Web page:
The Rio logo was unveiled on News Year’s Day in 2011. Designed to represent the citizens of Rio De Janeiro, and to showcase the nation to the world.
Since then there has been negative press surrounding the games, fears of kidnapping, killings and polluted water. Rio promised to provide a safe environment for athletes and visitors.
When it comes to the design of Olympic logos, controversy is not new. The Tokyo logo ran into deep waters with claims it bares a striking resemblance to another logo, prompting them to start again. Many, considered the London games logo a disaster, finding it ugly.
It’s easy to find negatives in logos, everyone’s a critic. Designing an original logo is quite a feat for any designer brave enough to take on the challenge. And like the Rio logo design, how do you address possible future negative news?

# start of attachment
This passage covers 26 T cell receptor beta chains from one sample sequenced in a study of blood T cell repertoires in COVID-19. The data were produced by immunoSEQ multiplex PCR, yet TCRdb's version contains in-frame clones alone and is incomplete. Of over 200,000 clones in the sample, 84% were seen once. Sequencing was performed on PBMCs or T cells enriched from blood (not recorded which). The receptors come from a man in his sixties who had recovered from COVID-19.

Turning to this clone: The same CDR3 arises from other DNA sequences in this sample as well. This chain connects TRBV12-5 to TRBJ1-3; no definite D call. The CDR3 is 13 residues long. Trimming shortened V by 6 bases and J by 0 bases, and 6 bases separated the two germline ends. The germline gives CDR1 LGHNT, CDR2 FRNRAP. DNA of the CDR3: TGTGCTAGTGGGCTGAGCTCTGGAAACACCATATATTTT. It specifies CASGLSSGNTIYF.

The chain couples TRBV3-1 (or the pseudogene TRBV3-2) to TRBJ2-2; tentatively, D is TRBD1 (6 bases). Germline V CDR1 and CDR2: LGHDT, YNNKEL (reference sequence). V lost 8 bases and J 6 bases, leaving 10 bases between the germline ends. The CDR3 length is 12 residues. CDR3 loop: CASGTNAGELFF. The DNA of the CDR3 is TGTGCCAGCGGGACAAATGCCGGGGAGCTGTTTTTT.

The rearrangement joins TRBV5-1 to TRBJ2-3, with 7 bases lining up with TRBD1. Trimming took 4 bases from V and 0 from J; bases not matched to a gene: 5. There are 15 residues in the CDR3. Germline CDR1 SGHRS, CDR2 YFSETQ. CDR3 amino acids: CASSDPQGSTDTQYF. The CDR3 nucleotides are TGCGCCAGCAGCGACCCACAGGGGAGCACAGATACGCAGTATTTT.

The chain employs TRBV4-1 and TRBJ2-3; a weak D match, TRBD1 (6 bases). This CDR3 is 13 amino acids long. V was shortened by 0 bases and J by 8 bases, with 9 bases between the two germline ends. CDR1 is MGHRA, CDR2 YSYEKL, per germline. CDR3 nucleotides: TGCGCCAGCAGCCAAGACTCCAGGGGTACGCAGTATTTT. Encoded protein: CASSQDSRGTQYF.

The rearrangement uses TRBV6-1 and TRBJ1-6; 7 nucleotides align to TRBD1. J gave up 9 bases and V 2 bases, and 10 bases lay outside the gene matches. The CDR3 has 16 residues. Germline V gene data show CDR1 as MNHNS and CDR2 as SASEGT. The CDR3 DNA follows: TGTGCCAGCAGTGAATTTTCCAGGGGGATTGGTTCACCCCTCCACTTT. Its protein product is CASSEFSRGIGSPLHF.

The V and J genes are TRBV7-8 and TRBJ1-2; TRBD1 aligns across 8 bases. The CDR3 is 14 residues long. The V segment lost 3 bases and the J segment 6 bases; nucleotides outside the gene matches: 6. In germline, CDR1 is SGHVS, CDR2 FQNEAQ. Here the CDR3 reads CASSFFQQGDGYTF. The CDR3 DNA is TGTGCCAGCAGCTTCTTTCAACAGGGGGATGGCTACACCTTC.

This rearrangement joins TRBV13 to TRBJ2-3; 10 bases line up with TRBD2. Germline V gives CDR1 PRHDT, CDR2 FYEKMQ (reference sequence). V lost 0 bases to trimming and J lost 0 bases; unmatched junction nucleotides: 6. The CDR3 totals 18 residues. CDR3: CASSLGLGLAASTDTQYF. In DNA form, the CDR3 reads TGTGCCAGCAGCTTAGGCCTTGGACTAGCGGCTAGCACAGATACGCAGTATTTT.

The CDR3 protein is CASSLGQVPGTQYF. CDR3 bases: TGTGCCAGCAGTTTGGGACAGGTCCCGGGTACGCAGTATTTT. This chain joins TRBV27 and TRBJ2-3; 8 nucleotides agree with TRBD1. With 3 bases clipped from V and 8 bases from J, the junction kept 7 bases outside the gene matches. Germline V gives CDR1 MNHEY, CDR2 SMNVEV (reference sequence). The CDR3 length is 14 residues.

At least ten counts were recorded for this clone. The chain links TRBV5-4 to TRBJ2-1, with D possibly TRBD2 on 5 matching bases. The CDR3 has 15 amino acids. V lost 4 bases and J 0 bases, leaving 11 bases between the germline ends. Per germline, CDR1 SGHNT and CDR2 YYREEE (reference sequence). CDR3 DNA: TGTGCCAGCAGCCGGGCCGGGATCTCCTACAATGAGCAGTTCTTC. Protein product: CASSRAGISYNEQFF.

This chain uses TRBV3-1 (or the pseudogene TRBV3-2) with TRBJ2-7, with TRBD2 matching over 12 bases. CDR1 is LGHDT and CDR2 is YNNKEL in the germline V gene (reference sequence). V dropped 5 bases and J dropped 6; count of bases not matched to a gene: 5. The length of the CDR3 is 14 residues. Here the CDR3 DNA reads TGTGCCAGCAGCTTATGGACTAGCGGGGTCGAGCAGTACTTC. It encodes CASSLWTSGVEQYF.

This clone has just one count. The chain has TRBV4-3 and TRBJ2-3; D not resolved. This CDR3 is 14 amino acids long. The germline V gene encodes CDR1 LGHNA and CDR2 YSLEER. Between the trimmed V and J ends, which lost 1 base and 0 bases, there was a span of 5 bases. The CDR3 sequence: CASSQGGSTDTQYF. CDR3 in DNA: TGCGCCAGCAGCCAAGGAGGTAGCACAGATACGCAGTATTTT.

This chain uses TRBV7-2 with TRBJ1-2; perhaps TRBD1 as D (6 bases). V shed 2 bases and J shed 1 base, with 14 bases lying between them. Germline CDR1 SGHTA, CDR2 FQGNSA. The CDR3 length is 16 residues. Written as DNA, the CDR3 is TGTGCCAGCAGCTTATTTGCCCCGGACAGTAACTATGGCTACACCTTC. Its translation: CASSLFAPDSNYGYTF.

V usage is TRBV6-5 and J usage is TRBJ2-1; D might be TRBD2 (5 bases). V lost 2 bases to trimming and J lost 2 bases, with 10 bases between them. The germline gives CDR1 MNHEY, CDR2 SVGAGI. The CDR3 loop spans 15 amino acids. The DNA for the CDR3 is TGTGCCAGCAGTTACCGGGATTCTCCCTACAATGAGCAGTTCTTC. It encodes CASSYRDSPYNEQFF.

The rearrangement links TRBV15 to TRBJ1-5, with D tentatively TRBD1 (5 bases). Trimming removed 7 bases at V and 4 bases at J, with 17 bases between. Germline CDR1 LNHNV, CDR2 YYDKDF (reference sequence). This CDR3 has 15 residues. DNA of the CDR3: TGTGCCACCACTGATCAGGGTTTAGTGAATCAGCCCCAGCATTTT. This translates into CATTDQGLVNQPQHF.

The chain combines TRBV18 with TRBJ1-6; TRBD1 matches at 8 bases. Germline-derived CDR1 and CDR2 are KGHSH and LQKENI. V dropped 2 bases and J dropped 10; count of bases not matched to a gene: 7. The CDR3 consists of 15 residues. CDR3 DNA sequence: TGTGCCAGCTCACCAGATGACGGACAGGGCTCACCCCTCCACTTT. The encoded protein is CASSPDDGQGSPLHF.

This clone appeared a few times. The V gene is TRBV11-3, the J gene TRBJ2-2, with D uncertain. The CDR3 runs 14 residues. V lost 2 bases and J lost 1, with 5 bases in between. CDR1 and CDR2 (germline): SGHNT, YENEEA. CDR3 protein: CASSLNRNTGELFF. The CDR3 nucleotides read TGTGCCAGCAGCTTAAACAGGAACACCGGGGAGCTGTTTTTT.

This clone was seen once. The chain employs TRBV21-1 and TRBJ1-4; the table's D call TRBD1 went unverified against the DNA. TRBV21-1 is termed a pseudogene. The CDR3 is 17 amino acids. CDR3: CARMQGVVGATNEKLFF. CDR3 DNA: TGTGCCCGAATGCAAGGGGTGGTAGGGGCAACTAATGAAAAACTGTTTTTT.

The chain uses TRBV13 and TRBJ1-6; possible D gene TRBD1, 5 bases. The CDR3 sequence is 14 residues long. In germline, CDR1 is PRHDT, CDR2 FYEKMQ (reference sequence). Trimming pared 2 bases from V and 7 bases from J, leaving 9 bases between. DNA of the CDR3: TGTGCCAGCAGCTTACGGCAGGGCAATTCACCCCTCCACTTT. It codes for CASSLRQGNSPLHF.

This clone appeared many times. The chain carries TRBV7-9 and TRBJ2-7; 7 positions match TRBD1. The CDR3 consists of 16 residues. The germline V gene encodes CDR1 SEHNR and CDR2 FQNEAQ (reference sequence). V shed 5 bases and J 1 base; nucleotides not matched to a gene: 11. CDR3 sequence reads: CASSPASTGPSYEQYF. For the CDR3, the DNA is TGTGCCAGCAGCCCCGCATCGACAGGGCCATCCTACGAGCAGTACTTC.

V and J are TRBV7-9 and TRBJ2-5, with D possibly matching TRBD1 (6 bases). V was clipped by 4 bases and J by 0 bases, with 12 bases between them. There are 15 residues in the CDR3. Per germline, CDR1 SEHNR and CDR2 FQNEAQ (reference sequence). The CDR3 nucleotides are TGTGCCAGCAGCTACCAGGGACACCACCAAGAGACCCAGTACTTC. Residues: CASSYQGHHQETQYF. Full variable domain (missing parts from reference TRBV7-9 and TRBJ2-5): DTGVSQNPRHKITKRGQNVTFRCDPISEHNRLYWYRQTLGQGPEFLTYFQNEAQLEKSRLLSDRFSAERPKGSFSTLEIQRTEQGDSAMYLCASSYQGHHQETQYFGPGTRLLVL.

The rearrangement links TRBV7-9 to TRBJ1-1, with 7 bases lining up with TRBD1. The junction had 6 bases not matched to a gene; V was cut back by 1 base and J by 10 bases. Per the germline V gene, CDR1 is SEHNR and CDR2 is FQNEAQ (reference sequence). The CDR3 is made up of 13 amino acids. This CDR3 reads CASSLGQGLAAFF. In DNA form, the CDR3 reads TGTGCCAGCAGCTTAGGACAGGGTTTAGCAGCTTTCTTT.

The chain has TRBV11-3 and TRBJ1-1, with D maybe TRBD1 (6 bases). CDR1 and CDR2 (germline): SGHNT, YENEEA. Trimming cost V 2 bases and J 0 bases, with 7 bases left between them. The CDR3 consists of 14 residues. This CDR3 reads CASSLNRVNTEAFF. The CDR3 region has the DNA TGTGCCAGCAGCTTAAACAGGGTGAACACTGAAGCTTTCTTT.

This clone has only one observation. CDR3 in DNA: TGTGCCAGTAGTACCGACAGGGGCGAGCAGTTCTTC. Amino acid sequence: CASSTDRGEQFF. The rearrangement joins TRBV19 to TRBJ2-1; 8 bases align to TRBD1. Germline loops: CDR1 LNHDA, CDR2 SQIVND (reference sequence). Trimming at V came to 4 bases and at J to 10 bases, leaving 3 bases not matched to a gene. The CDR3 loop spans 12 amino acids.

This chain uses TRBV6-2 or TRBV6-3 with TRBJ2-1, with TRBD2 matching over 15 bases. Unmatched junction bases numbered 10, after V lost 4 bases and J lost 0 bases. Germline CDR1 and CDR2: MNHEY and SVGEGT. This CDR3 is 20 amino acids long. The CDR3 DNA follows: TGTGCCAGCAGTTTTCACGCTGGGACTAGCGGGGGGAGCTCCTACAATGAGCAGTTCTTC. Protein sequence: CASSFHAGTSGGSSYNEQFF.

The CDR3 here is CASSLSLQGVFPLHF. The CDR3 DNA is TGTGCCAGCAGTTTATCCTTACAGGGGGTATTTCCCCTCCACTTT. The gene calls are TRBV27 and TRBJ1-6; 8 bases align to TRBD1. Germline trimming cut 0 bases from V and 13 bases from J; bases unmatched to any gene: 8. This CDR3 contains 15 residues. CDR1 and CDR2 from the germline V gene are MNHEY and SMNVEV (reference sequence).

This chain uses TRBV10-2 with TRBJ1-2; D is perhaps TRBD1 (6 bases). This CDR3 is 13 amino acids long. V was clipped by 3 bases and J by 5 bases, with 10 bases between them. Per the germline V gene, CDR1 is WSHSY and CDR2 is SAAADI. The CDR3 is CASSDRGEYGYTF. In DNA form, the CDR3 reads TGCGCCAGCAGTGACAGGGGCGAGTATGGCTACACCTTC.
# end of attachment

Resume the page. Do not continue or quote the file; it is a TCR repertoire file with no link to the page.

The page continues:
The Rio logo adheres to the design handbook for Olympic logos. This may please a committee, but as we often find, it’s maybe not so pleasing to a passer-by. The logo itself is soft, hand drawn and full of happy people. The bright colours represent happiness and togetherness. And the structure reflects Rio’s Sugarloaf Mountain or ‘Pão de Açúcar’. The logo itself is optimistic, and because of this it may have failed. If the controversy surrounding the Olympics continue, the logo’s message will conflict. Leaving the games message unfulfilled.
The new Tokyo 2020 logo is less emotional creating a more timeless Olympic logo. Unveiled after quietly scrapping the first logo, it uses geometric patterns and minimalist concepts. It uses little colour in the main logo, and the shapes are simple. The design is a stark and refreshing contrast to logos past. We look forward to seeing it rolled out in 2020, and discussing how it’s held up in five years.